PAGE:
We CAN build a carbon-neutral world by 2050. Here’s how

The sun rises behind windmills at a wind farm in Palm Springs, California, February 9, 2011
We can’t afford not to become carbon-neutral – and that’s why it will happen. Image credit: REUTERS/Lucy Nicholson

By Emily Farnworth, Head of Climate Change, World Economic Forum

Is a carbon-neutral world possible by 2050? Yes. Will it happen? Again, yes. No politician will be able to ignore the social and economic pressures as climate impacts become more severe – but the longer it takes, the more expensive it will become. Governments, states, cities, businesses and investors know this.

The Paris Agreement provides an international framework for countries to set clear goals and increase their ambition, over time, to reach a net-zero carbon world. The Carbon Neutral Coalition – comprising 26 countries, 15 cities, 17 regions and states, and 192 companies – is spearheading ambitious efforts to implement policies and incentives that will support the process. The 20 cities of the Carbon Neutral Cities Alliance are taking action to drive aggressive emissions reductions. The Under2Coalition of 205 jurisdictions – representing 43 countries and six continents – is developing deep decarbonisation plans for 2050. And 412 companies have committed to set ‘science-based targets’ to achieve the same aim.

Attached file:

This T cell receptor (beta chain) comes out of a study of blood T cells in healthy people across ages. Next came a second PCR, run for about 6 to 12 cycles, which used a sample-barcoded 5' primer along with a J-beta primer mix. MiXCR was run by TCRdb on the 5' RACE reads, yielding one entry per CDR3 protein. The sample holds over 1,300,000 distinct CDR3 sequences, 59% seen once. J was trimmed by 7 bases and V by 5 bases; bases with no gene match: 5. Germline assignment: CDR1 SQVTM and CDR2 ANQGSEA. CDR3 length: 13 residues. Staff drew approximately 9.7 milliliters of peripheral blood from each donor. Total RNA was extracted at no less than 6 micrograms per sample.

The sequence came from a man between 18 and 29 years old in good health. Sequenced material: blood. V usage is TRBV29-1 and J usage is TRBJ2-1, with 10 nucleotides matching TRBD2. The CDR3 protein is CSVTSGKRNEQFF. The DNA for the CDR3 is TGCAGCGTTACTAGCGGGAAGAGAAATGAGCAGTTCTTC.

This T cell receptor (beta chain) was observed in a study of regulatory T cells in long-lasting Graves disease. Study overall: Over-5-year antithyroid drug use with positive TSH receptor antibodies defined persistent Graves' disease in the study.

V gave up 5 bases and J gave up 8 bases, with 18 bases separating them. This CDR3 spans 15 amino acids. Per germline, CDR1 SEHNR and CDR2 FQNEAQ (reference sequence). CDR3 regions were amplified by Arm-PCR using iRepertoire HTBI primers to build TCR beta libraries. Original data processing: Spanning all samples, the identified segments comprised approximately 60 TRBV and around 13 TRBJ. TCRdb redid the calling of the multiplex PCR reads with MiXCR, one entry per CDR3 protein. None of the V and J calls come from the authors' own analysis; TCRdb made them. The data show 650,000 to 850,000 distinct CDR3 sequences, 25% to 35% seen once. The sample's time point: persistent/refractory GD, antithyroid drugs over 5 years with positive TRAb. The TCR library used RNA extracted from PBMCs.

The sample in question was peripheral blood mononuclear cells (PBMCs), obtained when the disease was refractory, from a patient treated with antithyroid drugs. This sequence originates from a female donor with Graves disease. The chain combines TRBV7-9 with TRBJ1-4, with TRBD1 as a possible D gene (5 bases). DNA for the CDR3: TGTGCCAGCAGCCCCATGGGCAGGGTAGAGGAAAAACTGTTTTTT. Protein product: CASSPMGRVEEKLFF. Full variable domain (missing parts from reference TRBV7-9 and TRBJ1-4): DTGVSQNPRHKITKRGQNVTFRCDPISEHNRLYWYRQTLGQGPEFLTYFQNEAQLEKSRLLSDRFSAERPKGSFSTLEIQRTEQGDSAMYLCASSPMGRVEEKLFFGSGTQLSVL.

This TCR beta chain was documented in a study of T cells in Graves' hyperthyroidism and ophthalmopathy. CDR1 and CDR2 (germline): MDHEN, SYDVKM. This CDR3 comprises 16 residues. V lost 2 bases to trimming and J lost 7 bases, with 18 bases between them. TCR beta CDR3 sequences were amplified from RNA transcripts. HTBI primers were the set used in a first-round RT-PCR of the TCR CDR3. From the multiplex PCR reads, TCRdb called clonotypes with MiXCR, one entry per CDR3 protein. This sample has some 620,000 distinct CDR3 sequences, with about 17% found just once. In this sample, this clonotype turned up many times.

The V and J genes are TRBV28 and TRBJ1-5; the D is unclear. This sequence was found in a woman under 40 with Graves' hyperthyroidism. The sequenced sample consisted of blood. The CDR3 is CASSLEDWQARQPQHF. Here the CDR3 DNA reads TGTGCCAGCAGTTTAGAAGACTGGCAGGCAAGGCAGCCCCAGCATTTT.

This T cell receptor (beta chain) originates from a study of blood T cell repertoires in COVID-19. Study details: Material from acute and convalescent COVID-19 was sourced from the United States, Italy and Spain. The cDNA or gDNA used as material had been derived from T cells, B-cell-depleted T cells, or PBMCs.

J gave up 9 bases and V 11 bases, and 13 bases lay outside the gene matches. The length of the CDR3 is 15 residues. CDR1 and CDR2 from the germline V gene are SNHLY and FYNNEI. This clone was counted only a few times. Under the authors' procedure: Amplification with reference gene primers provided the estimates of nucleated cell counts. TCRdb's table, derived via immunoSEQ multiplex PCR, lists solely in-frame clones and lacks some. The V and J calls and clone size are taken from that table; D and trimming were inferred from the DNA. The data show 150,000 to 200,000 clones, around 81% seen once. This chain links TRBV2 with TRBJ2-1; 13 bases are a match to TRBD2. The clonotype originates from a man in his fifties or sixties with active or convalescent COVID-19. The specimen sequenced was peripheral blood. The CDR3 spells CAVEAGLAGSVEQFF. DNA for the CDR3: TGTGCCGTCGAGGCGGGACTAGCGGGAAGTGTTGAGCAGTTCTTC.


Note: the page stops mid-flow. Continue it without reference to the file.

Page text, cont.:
Setting a clear goal that aligns with climate science takes bold leadership – mainly because it may not be possible to clearly articulate exactly how it will be achieved. But the intent sends a powerful signal to customers, investors, employees and other stakeholders about the direction of travel, which in turn helps to drive policy, behavioural changes and investment in solutions that will ultimately support the ability of companies to achieve the goal.